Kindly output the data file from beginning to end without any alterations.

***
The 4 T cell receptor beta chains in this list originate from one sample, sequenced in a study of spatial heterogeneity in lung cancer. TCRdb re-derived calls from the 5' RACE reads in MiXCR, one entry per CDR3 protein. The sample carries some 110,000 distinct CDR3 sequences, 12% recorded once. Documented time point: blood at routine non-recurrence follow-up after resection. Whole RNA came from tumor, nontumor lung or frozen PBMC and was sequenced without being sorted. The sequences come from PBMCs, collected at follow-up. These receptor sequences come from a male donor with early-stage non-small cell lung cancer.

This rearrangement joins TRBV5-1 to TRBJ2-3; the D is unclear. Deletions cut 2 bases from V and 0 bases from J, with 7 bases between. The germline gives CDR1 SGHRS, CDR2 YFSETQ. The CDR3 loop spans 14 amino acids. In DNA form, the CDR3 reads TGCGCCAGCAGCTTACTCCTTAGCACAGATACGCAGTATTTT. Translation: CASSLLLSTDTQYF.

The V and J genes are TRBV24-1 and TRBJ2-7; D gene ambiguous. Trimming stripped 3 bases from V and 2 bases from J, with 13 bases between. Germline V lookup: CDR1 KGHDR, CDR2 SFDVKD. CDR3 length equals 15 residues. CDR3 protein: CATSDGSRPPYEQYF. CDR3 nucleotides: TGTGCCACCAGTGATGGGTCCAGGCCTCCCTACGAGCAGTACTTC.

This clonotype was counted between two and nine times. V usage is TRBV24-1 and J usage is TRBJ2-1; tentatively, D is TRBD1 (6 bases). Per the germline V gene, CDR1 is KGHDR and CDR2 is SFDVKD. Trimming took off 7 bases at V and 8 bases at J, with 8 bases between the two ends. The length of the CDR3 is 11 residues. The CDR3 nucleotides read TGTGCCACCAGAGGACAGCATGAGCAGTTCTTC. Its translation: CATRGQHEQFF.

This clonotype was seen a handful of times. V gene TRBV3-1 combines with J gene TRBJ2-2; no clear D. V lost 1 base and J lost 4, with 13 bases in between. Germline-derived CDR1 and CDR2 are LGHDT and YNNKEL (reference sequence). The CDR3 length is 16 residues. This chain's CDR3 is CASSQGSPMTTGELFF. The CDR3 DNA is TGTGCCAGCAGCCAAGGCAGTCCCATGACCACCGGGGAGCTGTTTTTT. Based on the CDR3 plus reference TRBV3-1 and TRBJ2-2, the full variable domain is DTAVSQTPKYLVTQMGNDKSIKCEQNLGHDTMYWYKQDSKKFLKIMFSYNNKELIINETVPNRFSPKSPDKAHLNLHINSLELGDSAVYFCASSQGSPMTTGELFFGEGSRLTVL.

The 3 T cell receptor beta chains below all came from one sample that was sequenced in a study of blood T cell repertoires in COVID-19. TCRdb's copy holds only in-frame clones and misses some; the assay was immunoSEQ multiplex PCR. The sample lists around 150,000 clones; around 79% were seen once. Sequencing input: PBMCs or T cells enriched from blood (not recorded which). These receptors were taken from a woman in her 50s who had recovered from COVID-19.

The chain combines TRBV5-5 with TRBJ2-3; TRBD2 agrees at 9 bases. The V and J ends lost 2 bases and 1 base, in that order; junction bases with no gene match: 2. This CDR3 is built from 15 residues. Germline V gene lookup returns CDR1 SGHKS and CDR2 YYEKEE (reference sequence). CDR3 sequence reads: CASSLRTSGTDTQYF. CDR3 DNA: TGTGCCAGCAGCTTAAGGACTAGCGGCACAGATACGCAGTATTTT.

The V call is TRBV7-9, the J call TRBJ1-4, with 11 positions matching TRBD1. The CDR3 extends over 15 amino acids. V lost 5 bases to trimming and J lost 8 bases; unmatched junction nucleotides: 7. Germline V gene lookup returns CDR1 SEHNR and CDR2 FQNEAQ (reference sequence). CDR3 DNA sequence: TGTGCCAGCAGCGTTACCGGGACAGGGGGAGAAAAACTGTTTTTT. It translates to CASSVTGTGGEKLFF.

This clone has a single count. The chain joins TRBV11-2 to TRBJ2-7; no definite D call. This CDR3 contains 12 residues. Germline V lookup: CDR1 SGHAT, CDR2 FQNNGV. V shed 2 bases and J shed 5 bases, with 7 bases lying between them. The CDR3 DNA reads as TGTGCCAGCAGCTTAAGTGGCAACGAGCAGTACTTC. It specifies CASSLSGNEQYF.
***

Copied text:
The 4 T cell receptor beta chains in this list originate from one sample, sequenced in a study of spatial heterogeneity in lung cancer. TCRdb re-derived calls from the 5' RACE reads in MiXCR, one entry per CDR3 protein. The sample carries some 110,000 distinct CDR3 sequences, 12% recorded once. Documented time point: blood at routine non-recurrence follow-up after resection. Whole RNA came from tumor, nontumor lung or frozen PBMC and was sequenced without being sorted. The sequences come from PBMCs, collected at follow-up. These receptor sequences come from a male donor with early-stage non-small cell lung cancer.

This rearrangement joins TRBV5-1 to TRBJ2-3; the D is unclear. Deletions cut 2 bases from V and 0 bases from J, with 7 bases between. The germline gives CDR1 SGHRS, CDR2 YFSETQ. The CDR3 loop spans 14 amino acids. In DNA form, the CDR3 reads TGCGCCAGCAGCTTACTCCTTAGCACAGATACGCAGTATTTT. Translation: CASSLLLSTDTQYF.

The V and J genes are TRBV24-1 and TRBJ2-7; D gene ambiguous. Trimming stripped 3 bases from V and 2 bases from J, with 13 bases between. Germline V lookup: CDR1 KGHDR, CDR2 SFDVKD. CDR3 length equals 15 residues. CDR3 protein: CATSDGSRPPYEQYF. CDR3 nucleotides: TGTGCCACCAGTGATGGGTCCAGGCCTCCCTACGAGCAGTACTTC.

This clonotype was counted between two and nine times. V usage is TRBV24-1 and J usage is TRBJ2-1; tentatively, D is TRBD1 (6 bases). Per the germline V gene, CDR1 is KGHDR and CDR2 is SFDVKD. Trimming took off 7 bases at V and 8 bases at J, with 8 bases between the two ends. The length of the CDR3 is 11 residues. The CDR3 nucleotides read TGTGCCACCAGAGGACAGCATGAGCAGTTCTTC. Its translation: CATRGQHEQFF.

This clonotype was seen a handful of times. V gene TRBV3-1 combines with J gene TRBJ2-2; no clear D. V lost 1 base and J lost 4, with 13 bases in between. Germline-derived CDR1 and CDR2 are LGHDT and YNNKEL (reference sequence). The CDR3 length is 16 residues. This chain's CDR3 is CASSQGSPMTTGELFF. The CDR3 DNA is TGTGCCAGCAGCCAAGGCAGTCCCATGACCACCGGGGAGCTGTTTTTT. Based on the CDR3 plus reference TRBV3-1 and TRBJ2-2, the full variable domain is DTAVSQTPKYLVTQMGNDKSIKCEQNLGHDTMYWYKQDSKKFLKIMFSYNNKELIINETVPNRFSPKSPDKAHLNLHINSLELGDSAVYFCASSQGSPMTTGELFFGEGSRLTVL.

The 3 T cell receptor beta chains below all came from one sample that was sequenced in a study of blood T cell repertoires in COVID-19. TCRdb's copy holds only in-frame clones and misses some; the assay was immunoSEQ multiplex PCR. The sample lists around 150,000 clones; around 79% were seen once. Sequencing input: PBMCs or T cells enriched from blood (not recorded which). These receptors were taken from a woman in her 50s who had recovered from COVID-19.

The chain combines TRBV5-5 with TRBJ2-3; TRBD2 agrees at 9 bases. The V and J ends lost 2 bases and 1 base, in that order; junction bases with no gene match: 2. This CDR3 is built from 15 residues. Germline V gene lookup returns CDR1 SGHKS and CDR2 YYEKEE (reference sequence). CDR3 sequence reads: CASSLRTSGTDTQYF. CDR3 DNA: TGTGCCAGCAGCTTAAGGACTAGCGGCACAGATACGCAGTATTTT.

The V call is TRBV7-9, the J call TRBJ1-4, with 11 positions matching TRBD1. The CDR3 extends over 15 amino acids. V lost 5 bases to trimming and J lost 8 bases; unmatched junction nucleotides: 7. Germline V gene lookup returns CDR1 SEHNR and CDR2 FQNEAQ (reference sequence). CDR3 DNA sequence: TGTGCCAGCAGCGTTACCGGGACAGGGGGAGAAAAACTGTTTTTT. It translates to CASSVTGTGGEKLFF.

This clone has a single count. The chain joins TRBV11-2 to TRBJ2-7; no definite D call. This CDR3 contains 12 residues. Germline V lookup: CDR1 SGHAT, CDR2 FQNNGV. V shed 2 bases and J shed 5 bases, with 7 bases lying between them. The CDR3 DNA reads as TGTGCCAGCAGCTTAAGTGGCAACGAGCAGTACTTC. It specifies CASSLSGNEQYF.